Appalachian hot dogs

Hot dog eater

A few words of advice for the no-fun-niks harrumphing about the country’s homogenization: Eat more hot dogs.

According to wiener taxonomists, there are no fewer than two dozen regional variations on the snack, from northeastern Massachusetts’ boiled Frankfurt rolls to Seattle’s cream-cheese-wearing dogs. In the 150 years since an entrepreneurial German-American (historians debate over whether to credit Charles Feltman of Brooklyn or Antonoine Feuchtwanger of St. Louis as inventor of the nation’s favorite stand-up-and-eat treat) plopped a sausage in a bun, the hot dog has emerged as an edible tabula rasa. Let other cultures produce fancy art and architecture – the chosen medium for communal expression in the United States is hot-dog toppings.

Western North Carolina’s take on the frank calls for chili, coleslaw, mustard and finely chopped onions. But, nobody really knows why: There’s been a remarkable lack of scholarship on the hot dog. Maybe people are too busy eating them to make any serious study: According to the National Hot Dog and Sausage Council, last year, Americans gobbled up 20 billion hot dogs. But not everyone’s eating their allotted 60 dogs: Residents of Western states – who apparently aren’t big on processed meats – are notorious under-indulgers. So it’s up to Southerners to pick up the slack: A full 25 percent of hot dogs are downed on this side of the Mason-Dixon Line.

One of the nation’s few hot-dog researchers contends that’s because the slaw dog, as it’s known in places where coleslaw isn’t a standard condiment, is irresistibly delicious. “Have you ever tried one?” writes Stanton in response to an e-mail pressing him to explain the Appalachian appetite for hot dogs. “And you have to ask?”

(Such is the stature of hot-dog scholars that Stanton, the brains and belly behind, uses just one name to protect his reputation. “I am a somewhat highly visible person in my community and my employer doesn’t want me to be known as the Hot Dog King,” he writes. Toiling in anonymity, Stanton has meticulously charted the West Virginia slaw dog’s popularity by county.)

Stanton has a theory as to why mountaineers reach for the coleslaw whenever the sweet aroma of dogs cooking wafts beneath their noses. And since he’s the only hot dog aficionado willing to venture a guess – albeit under a pseudonym – his hypothesis seems worth sharing.

Hot dog eaters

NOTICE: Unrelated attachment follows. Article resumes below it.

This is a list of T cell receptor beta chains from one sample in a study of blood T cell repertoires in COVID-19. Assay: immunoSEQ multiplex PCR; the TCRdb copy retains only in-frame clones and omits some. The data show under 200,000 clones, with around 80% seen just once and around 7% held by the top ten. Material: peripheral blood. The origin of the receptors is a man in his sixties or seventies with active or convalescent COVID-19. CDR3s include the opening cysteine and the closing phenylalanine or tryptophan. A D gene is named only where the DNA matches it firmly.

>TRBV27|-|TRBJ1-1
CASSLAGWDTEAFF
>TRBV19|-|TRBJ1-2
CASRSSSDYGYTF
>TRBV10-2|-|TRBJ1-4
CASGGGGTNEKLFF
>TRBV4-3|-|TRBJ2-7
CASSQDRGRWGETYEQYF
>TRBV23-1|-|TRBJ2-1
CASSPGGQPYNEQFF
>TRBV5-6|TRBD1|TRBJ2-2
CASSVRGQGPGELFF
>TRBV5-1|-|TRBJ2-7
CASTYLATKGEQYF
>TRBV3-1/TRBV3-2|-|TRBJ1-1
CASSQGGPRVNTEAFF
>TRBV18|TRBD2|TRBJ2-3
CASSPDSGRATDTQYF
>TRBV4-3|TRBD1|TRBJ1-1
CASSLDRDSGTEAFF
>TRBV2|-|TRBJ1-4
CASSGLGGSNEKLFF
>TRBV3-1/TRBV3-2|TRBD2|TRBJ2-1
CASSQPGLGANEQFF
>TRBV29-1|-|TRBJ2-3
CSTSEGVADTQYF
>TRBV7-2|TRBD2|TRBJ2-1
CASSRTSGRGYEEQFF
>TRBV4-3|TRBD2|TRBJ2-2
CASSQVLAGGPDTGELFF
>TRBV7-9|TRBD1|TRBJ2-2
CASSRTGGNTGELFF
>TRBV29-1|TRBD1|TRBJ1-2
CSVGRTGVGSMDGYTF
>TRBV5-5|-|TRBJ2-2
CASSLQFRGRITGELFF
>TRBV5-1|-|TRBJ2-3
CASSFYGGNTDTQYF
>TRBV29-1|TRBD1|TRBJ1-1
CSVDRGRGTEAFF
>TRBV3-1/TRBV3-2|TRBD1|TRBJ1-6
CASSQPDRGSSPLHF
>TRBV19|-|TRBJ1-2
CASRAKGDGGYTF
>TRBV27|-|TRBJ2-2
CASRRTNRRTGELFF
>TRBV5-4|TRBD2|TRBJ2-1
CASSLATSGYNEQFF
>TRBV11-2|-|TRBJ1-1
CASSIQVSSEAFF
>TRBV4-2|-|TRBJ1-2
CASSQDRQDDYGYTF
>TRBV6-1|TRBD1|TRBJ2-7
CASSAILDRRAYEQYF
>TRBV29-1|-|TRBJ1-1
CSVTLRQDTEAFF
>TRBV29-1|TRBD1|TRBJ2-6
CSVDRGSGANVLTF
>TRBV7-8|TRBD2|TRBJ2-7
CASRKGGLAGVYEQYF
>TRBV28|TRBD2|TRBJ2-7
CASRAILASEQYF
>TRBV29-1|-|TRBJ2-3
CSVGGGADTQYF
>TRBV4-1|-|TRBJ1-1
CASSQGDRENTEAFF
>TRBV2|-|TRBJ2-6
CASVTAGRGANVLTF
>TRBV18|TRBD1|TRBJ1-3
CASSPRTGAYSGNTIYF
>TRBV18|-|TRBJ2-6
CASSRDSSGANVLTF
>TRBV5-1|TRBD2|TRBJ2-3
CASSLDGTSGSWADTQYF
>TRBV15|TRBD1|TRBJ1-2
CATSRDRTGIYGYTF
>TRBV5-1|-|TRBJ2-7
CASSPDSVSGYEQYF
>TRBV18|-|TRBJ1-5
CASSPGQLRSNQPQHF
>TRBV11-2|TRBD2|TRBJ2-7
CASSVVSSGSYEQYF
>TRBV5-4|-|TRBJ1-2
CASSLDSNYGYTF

According to Stanton, the tradition of slawing dogs started in the early 1920s at The Stopette Drive-In on Route 21 outside of Charleston, W. Va. “During the Great Depression, when weenies and cabbage were two of the most plentiful and affordable food items, every eatery in the area copied them,” Stanton writes. He believes the signature dish moseyed down the Hillbilly Highway as West Virginians in search of work migrated to other mountain states.

But even Stanton can’t explain the chili – the slightly spicy, beanless meat sauce that completes the slaw-dog flavor meld that mystifies Northern hot-dog fans. To a Chicagoan, who dresses his all-beef dog with pickle relish, sport peppers and celery salt, the slaw dog – in which no element can be so distinctive as to overwhelm another – is a maddening proposition.

“All you keep telling us is they have slaw on them,” grumbled one member of who stumbled upon an online discussion of Southern hot dogs. “What else, if anything, is on a ‘Southern’ dog? What type of roll? Who manufacturers these dogs? Is this ‘Southern’ dog beef or all meat? A natural casing or skinless? WHAT ARE YOU PEOPLE TALKING ABOUT???”

The answer, of course, is right here in Asheville, where every day hundreds of lunch breaks are spent in joints serving up dogs swaddled in tight-fitting buns, painted with chili and doused with sweet, buttermilk-based slaw. While many local restaurants offer Appalachian-style dogs, the following are the only (presently open) spots I found within – or very close to – Asheville city limits that specialize in hot dogs, most of them good enough to make your annual 60-dog quota seem slightly less daunting.

The Hot Dog King (on Biltmore)

No matter how many color-coded maps Stanton issues, he’ll never be known as the hot-dog king around these parts. That honor goes to this 29-year-old institution, which stays busy ladling out its 99-cent dogs. Outlets of this Buncombe County franchise are independently owned, and the owner of this location – who also supervises operations at the Hot Dog in Chandler – is obviously doing something right. The dogs here are a model of the genre – well-balanced presentations that play cold against hot, spicy against sweet and wet against dry. They go down easy: I confused the counterwoman by ordering just one. 63 Biltmore Ave.; 253-0448